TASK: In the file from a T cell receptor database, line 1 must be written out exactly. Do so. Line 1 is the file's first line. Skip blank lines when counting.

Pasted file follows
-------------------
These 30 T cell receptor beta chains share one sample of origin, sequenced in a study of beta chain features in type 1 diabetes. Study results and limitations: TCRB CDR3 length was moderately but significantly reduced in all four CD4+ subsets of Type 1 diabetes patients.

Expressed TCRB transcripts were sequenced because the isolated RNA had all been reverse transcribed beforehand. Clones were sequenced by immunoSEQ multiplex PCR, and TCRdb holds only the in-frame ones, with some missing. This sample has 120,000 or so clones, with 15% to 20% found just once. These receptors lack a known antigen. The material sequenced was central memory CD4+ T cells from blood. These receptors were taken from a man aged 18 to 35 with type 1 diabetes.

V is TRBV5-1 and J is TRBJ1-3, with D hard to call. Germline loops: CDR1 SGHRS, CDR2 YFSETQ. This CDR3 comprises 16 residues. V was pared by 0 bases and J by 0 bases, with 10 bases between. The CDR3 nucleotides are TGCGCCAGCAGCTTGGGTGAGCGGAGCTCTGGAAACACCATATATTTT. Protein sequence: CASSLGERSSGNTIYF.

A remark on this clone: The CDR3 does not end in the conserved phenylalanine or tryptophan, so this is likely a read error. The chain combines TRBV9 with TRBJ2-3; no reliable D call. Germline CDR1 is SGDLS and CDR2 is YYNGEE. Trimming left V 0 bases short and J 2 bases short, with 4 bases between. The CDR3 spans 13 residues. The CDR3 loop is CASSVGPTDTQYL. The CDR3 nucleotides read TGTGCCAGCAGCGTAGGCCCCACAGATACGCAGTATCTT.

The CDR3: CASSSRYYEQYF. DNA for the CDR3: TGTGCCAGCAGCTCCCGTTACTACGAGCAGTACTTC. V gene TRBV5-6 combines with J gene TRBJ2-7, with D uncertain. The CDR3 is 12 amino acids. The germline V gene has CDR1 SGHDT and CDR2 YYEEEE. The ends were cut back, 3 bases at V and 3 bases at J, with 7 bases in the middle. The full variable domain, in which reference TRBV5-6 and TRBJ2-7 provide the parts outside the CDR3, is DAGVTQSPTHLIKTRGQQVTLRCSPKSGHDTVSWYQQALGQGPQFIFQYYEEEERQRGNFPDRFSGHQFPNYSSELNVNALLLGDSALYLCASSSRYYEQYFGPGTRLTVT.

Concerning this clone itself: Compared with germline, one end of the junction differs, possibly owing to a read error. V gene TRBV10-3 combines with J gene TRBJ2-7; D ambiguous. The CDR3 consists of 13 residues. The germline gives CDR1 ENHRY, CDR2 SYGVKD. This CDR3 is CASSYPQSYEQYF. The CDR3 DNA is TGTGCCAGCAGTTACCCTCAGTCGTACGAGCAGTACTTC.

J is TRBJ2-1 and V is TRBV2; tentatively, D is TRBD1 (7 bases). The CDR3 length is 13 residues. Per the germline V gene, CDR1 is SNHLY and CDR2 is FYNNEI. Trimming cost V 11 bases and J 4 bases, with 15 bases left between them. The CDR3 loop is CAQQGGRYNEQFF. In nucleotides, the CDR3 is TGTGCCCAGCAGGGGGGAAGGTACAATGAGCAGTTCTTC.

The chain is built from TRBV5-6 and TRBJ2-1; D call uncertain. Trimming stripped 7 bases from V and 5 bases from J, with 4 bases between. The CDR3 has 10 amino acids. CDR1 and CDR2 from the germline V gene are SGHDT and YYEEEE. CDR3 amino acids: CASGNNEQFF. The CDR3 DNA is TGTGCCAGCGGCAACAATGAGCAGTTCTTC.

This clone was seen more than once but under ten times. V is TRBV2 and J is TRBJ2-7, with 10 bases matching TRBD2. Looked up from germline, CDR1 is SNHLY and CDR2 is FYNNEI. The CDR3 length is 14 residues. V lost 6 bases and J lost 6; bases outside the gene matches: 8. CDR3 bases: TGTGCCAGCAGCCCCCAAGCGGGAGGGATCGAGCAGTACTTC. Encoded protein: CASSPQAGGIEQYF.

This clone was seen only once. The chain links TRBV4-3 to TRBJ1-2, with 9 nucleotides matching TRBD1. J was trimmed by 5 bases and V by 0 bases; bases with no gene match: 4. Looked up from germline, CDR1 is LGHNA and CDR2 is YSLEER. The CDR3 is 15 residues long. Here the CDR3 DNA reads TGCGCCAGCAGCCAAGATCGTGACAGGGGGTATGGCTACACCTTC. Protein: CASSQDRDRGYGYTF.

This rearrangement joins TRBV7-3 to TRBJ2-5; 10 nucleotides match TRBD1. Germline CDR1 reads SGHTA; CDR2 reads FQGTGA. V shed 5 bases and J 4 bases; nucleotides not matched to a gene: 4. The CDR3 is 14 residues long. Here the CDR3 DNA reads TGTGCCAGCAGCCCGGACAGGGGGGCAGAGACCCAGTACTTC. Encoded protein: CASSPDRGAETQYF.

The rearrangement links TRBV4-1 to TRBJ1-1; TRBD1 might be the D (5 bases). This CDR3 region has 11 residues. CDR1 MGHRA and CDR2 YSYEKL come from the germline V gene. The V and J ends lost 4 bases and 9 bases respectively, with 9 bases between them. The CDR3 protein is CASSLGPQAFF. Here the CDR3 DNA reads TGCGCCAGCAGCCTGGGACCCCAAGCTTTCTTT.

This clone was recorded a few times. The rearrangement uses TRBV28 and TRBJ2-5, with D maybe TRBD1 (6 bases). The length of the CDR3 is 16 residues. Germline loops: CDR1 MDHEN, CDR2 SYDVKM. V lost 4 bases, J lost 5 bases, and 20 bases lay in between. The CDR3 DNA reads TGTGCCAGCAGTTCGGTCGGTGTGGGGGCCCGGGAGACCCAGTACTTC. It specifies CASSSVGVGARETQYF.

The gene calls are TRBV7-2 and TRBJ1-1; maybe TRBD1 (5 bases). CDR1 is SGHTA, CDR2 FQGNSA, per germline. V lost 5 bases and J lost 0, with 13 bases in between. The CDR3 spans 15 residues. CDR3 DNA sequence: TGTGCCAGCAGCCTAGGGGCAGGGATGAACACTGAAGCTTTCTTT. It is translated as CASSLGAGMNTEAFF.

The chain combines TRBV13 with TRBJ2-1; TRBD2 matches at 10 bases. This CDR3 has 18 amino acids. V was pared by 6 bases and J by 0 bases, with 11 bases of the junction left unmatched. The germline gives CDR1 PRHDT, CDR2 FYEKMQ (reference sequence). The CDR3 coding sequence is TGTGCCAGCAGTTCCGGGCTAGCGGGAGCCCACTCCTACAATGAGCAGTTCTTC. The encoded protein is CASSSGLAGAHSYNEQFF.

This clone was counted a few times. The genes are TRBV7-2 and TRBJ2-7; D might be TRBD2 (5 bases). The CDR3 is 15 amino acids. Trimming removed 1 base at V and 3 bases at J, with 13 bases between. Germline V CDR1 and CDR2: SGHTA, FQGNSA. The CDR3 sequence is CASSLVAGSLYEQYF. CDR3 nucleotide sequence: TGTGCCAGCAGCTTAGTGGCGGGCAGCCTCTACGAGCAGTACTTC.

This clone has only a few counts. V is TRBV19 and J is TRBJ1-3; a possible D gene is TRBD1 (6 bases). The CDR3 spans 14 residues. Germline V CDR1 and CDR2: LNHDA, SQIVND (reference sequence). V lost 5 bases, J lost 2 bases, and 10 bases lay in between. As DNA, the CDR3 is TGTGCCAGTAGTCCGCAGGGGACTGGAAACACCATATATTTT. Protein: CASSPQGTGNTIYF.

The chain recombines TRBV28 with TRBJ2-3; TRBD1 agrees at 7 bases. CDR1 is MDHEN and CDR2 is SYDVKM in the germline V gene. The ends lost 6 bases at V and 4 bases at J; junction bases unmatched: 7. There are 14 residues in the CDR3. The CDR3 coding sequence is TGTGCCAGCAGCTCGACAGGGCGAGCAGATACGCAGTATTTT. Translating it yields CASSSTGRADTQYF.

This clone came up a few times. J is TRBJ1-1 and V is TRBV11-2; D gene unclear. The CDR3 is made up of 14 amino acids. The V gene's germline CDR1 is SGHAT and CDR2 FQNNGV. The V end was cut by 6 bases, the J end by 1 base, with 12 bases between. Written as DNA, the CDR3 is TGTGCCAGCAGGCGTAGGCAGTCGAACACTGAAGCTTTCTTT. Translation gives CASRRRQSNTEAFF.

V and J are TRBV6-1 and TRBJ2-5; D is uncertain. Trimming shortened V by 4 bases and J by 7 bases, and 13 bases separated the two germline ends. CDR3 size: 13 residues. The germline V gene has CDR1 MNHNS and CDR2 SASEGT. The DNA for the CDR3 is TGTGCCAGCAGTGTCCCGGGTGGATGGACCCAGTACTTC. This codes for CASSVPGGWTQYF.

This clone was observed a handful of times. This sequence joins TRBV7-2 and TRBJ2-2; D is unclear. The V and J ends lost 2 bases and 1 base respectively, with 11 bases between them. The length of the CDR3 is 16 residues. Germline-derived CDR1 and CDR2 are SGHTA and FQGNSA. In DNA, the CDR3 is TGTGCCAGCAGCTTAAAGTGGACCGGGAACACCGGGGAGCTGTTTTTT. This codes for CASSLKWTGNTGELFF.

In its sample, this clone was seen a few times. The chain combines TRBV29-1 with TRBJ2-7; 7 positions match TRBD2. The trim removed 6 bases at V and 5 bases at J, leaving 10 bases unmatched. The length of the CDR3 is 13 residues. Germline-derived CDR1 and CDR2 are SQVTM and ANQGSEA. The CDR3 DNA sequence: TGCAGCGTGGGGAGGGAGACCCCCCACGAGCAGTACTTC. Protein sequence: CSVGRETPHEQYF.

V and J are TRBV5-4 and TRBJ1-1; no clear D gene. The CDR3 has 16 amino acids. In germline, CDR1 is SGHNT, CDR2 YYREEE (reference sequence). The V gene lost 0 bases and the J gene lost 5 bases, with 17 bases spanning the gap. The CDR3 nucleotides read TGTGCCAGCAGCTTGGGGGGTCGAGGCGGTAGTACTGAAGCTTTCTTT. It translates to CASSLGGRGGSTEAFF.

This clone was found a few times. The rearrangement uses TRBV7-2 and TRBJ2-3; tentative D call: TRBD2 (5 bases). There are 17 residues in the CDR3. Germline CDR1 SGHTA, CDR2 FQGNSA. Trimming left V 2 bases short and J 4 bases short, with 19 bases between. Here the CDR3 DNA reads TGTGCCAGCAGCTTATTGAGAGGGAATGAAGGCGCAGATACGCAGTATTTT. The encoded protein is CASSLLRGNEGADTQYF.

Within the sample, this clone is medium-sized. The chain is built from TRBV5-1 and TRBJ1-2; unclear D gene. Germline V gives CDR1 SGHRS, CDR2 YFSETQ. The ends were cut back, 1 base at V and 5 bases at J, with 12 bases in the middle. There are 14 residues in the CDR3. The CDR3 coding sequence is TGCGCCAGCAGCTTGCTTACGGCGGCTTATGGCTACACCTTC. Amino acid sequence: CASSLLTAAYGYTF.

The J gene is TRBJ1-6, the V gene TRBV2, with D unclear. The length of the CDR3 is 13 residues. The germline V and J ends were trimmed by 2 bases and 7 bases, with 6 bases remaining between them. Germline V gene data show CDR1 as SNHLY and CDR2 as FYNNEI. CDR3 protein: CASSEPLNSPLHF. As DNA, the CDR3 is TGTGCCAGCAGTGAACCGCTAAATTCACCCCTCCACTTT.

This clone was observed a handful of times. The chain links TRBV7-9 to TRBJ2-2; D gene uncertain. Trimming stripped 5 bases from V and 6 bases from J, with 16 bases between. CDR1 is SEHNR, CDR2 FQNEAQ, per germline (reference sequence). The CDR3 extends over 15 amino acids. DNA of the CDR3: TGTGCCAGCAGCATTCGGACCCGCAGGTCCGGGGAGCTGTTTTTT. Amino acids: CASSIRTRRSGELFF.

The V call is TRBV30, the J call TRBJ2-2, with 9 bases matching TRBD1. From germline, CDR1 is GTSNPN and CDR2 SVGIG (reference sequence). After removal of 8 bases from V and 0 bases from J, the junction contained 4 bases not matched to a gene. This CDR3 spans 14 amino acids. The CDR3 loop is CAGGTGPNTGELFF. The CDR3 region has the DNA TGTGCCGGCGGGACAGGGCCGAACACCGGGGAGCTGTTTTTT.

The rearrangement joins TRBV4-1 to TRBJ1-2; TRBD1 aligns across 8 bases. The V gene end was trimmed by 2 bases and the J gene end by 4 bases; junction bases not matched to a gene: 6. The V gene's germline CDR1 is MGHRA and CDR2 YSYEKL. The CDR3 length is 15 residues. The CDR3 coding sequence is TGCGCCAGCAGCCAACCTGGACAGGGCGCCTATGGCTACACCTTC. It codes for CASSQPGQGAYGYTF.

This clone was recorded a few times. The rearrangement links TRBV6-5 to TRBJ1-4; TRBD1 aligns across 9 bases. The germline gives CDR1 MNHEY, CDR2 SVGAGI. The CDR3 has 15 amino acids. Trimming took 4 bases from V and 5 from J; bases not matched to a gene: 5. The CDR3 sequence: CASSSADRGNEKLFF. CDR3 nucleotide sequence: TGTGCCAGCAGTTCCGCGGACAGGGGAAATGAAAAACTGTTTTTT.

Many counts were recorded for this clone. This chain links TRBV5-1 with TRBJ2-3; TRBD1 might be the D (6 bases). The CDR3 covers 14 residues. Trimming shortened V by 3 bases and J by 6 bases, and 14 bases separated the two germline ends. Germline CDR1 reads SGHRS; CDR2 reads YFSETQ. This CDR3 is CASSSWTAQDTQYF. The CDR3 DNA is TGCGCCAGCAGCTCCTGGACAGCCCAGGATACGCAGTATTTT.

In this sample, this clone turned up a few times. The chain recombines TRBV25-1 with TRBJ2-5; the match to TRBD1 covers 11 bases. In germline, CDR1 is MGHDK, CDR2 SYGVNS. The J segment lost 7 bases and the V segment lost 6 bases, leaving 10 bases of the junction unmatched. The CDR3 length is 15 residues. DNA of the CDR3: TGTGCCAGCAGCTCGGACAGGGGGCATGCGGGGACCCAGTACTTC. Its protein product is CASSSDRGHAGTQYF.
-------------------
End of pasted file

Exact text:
These 30 T cell receptor beta chains share one sample of origin, sequenced in a study of beta chain features in type 1 diabetes. Study results and limitations: TCRB CDR3 length was moderately but significantly reduced in all four CD4+ subsets of Type 1 diabetes patients.